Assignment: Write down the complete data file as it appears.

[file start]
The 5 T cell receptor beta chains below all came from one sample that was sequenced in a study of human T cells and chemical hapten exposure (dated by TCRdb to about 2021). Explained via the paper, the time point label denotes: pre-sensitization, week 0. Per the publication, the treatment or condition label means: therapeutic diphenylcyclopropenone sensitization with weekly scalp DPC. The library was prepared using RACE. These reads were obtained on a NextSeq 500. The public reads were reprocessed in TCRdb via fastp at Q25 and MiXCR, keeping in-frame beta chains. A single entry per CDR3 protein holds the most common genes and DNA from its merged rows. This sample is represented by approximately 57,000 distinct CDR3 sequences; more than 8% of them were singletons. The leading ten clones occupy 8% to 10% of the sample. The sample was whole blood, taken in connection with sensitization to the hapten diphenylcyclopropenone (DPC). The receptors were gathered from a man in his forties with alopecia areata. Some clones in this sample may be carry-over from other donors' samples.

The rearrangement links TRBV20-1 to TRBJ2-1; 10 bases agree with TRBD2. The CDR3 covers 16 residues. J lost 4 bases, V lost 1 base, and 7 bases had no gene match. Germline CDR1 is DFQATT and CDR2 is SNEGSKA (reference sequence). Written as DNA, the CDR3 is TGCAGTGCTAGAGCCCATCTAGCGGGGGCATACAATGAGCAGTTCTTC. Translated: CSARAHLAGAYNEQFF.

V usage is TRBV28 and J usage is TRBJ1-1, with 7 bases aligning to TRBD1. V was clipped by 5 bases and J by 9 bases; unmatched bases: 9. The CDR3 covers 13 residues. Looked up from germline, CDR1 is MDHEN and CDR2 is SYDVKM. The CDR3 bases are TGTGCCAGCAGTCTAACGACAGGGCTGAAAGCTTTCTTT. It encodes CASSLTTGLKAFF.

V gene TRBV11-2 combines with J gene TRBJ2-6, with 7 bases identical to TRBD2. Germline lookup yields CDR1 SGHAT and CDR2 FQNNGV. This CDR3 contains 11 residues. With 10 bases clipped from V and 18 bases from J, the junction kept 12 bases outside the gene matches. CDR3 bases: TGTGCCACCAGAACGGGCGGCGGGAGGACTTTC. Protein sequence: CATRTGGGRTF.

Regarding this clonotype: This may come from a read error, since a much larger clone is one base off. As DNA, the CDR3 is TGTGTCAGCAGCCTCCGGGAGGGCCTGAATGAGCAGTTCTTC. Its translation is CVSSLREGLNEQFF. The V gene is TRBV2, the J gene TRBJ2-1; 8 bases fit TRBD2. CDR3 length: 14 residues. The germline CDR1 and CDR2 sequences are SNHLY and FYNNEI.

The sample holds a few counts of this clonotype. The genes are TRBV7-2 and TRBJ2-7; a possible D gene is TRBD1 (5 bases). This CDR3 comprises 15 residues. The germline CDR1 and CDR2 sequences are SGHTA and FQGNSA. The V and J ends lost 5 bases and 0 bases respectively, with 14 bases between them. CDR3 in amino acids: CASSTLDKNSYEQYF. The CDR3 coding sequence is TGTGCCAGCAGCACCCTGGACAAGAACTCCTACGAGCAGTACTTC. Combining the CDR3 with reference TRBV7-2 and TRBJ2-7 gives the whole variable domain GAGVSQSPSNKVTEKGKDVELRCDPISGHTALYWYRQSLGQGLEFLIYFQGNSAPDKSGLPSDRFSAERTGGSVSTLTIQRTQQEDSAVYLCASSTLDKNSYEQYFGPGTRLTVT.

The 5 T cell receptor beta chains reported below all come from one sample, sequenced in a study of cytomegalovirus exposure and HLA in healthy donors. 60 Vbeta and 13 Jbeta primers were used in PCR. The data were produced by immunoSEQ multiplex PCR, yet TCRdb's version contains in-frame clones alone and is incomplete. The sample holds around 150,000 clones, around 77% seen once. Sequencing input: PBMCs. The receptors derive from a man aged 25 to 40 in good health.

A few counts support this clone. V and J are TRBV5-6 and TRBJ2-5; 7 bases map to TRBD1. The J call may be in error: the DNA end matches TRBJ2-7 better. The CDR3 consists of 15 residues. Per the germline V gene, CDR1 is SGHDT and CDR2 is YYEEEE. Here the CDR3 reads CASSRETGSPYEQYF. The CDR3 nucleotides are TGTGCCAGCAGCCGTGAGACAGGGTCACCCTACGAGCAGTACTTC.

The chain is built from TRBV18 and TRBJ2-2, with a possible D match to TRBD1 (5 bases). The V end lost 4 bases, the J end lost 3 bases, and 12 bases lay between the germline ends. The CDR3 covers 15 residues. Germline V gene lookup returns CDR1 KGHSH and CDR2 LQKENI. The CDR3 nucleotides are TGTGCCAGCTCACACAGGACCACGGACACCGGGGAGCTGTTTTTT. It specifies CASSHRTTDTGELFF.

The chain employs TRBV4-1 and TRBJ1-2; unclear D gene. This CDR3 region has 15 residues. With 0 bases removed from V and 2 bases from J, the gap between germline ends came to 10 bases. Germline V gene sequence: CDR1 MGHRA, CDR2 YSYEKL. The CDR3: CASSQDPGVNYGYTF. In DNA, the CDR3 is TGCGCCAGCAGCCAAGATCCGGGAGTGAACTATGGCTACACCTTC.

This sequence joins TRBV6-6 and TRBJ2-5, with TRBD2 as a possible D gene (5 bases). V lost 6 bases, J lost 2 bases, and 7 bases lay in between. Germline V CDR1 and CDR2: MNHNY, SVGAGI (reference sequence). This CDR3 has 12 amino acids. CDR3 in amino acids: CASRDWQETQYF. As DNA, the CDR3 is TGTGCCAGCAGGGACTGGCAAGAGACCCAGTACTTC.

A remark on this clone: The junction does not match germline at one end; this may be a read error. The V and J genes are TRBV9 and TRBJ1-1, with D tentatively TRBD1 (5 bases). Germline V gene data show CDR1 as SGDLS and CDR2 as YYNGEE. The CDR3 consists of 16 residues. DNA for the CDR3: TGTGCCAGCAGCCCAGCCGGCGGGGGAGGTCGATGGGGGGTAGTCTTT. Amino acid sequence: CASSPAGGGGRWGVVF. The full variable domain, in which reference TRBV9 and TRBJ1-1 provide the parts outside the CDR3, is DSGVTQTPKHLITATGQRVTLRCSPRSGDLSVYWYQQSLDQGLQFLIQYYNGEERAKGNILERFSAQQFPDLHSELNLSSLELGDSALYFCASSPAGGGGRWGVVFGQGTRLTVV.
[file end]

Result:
The 5 T cell receptor beta chains below all came from one sample that was sequenced in a study of human T cells and chemical hapten exposure (dated by TCRdb to about 2021). Explained via the paper, the time point label denotes: pre-sensitization, week 0. Per the publication, the treatment or condition label means: therapeutic diphenylcyclopropenone sensitization with weekly scalp DPC. The library was prepared using RACE. These reads were obtained on a NextSeq 500. The public reads were reprocessed in TCRdb via fastp at Q25 and MiXCR, keeping in-frame beta chains. A single entry per CDR3 protein holds the most common genes and DNA from its merged rows. This sample is represented by approximately 57,000 distinct CDR3 sequences; more than 8% of them were singletons. The leading ten clones occupy 8% to 10% of the sample. The sample was whole blood, taken in connection with sensitization to the hapten diphenylcyclopropenone (DPC). The receptors were gathered from a man in his forties with alopecia areata. Some clones in this sample may be carry-over from other donors' samples.

The rearrangement links TRBV20-1 to TRBJ2-1; 10 bases agree with TRBD2. The CDR3 covers 16 residues. J lost 4 bases, V lost 1 base, and 7 bases had no gene match. Germline CDR1 is DFQATT and CDR2 is SNEGSKA (reference sequence). Written as DNA, the CDR3 is TGCAGTGCTAGAGCCCATCTAGCGGGGGCATACAATGAGCAGTTCTTC. Translated: CSARAHLAGAYNEQFF.

V usage is TRBV28 and J usage is TRBJ1-1, with 7 bases aligning to TRBD1. V was clipped by 5 bases and J by 9 bases; unmatched bases: 9. The CDR3 covers 13 residues. Looked up from germline, CDR1 is MDHEN and CDR2 is SYDVKM. The CDR3 bases are TGTGCCAGCAGTCTAACGACAGGGCTGAAAGCTTTCTTT. It encodes CASSLTTGLKAFF.

V gene TRBV11-2 combines with J gene TRBJ2-6, with 7 bases identical to TRBD2. Germline lookup yields CDR1 SGHAT and CDR2 FQNNGV. This CDR3 contains 11 residues. With 10 bases clipped from V and 18 bases from J, the junction kept 12 bases outside the gene matches. CDR3 bases: TGTGCCACCAGAACGGGCGGCGGGAGGACTTTC. Protein sequence: CATRTGGGRTF.

Regarding this clonotype: This may come from a read error, since a much larger clone is one base off. As DNA, the CDR3 is TGTGTCAGCAGCCTCCGGGAGGGCCTGAATGAGCAGTTCTTC. Its translation is CVSSLREGLNEQFF. The V gene is TRBV2, the J gene TRBJ2-1; 8 bases fit TRBD2. CDR3 length: 14 residues. The germline CDR1 and CDR2 sequences are SNHLY and FYNNEI.

The sample holds a few counts of this clonotype. The genes are TRBV7-2 and TRBJ2-7; a possible D gene is TRBD1 (5 bases). This CDR3 comprises 15 residues. The germline CDR1 and CDR2 sequences are SGHTA and FQGNSA. The V and J ends lost 5 bases and 0 bases respectively, with 14 bases between them. CDR3 in amino acids: CASSTLDKNSYEQYF. The CDR3 coding sequence is TGTGCCAGCAGCACCCTGGACAAGAACTCCTACGAGCAGTACTTC. Combining the CDR3 with reference TRBV7-2 and TRBJ2-7 gives the whole variable domain GAGVSQSPSNKVTEKGKDVELRCDPISGHTALYWYRQSLGQGLEFLIYFQGNSAPDKSGLPSDRFSAERTGGSVSTLTIQRTQQEDSAVYLCASSTLDKNSYEQYFGPGTRLTVT.

The 5 T cell receptor beta chains reported below all come from one sample, sequenced in a study of cytomegalovirus exposure and HLA in healthy donors. 60 Vbeta and 13 Jbeta primers were used in PCR. The data were produced by immunoSEQ multiplex PCR, yet TCRdb's version contains in-frame clones alone and is incomplete. The sample holds around 150,000 clones, around 77% seen once. Sequencing input: PBMCs. The receptors derive from a man aged 25 to 40 in good health.

A few counts support this clone. V and J are TRBV5-6 and TRBJ2-5; 7 bases map to TRBD1. The J call may be in error: the DNA end matches TRBJ2-7 better. The CDR3 consists of 15 residues. Per the germline V gene, CDR1 is SGHDT and CDR2 is YYEEEE. Here the CDR3 reads CASSRETGSPYEQYF. The CDR3 nucleotides are TGTGCCAGCAGCCGTGAGACAGGGTCACCCTACGAGCAGTACTTC.

The chain is built from TRBV18 and TRBJ2-2, with a possible D match to TRBD1 (5 bases). The V end lost 4 bases, the J end lost 3 bases, and 12 bases lay between the germline ends. The CDR3 covers 15 residues. Germline V gene lookup returns CDR1 KGHSH and CDR2 LQKENI. The CDR3 nucleotides are TGTGCCAGCTCACACAGGACCACGGACACCGGGGAGCTGTTTTTT. It specifies CASSHRTTDTGELFF.

The chain employs TRBV4-1 and TRBJ1-2; unclear D gene. This CDR3 region has 15 residues. With 0 bases removed from V and 2 bases from J, the gap between germline ends came to 10 bases. Germline V gene sequence: CDR1 MGHRA, CDR2 YSYEKL. The CDR3: CASSQDPGVNYGYTF. In DNA, the CDR3 is TGCGCCAGCAGCCAAGATCCGGGAGTGAACTATGGCTACACCTTC.

This sequence joins TRBV6-6 and TRBJ2-5, with TRBD2 as a possible D gene (5 bases). V lost 6 bases, J lost 2 bases, and 7 bases lay in between. Germline V CDR1 and CDR2: MNHNY, SVGAGI (reference sequence). This CDR3 has 12 amino acids. CDR3 in amino acids: CASRDWQETQYF. As DNA, the CDR3 is TGTGCCAGCAGGGACTGGCAAGAGACCCAGTACTTC.

A remark on this clone: The junction does not match germline at one end; this may be a read error. The V and J genes are TRBV9 and TRBJ1-1, with D tentatively TRBD1 (5 bases). Germline V gene data show CDR1 as SGDLS and CDR2 as YYNGEE. The CDR3 consists of 16 residues. DNA for the CDR3: TGTGCCAGCAGCCCAGCCGGCGGGGGAGGTCGATGGGGGGTAGTCTTT. Amino acid sequence: CASSPAGGGGRWGVVF. The full variable domain, in which reference TRBV9 and TRBJ1-1 provide the parts outside the CDR3, is DSGVTQTPKHLITATGQRVTLRCSPRSGDLSVYWYQQSLDQGLQFLIQYYNGEERAKGNILERFSAQQFPDLHSELNLSSLELGDSALYFCASSPAGGGGRWGVVFGQGTRLTVV.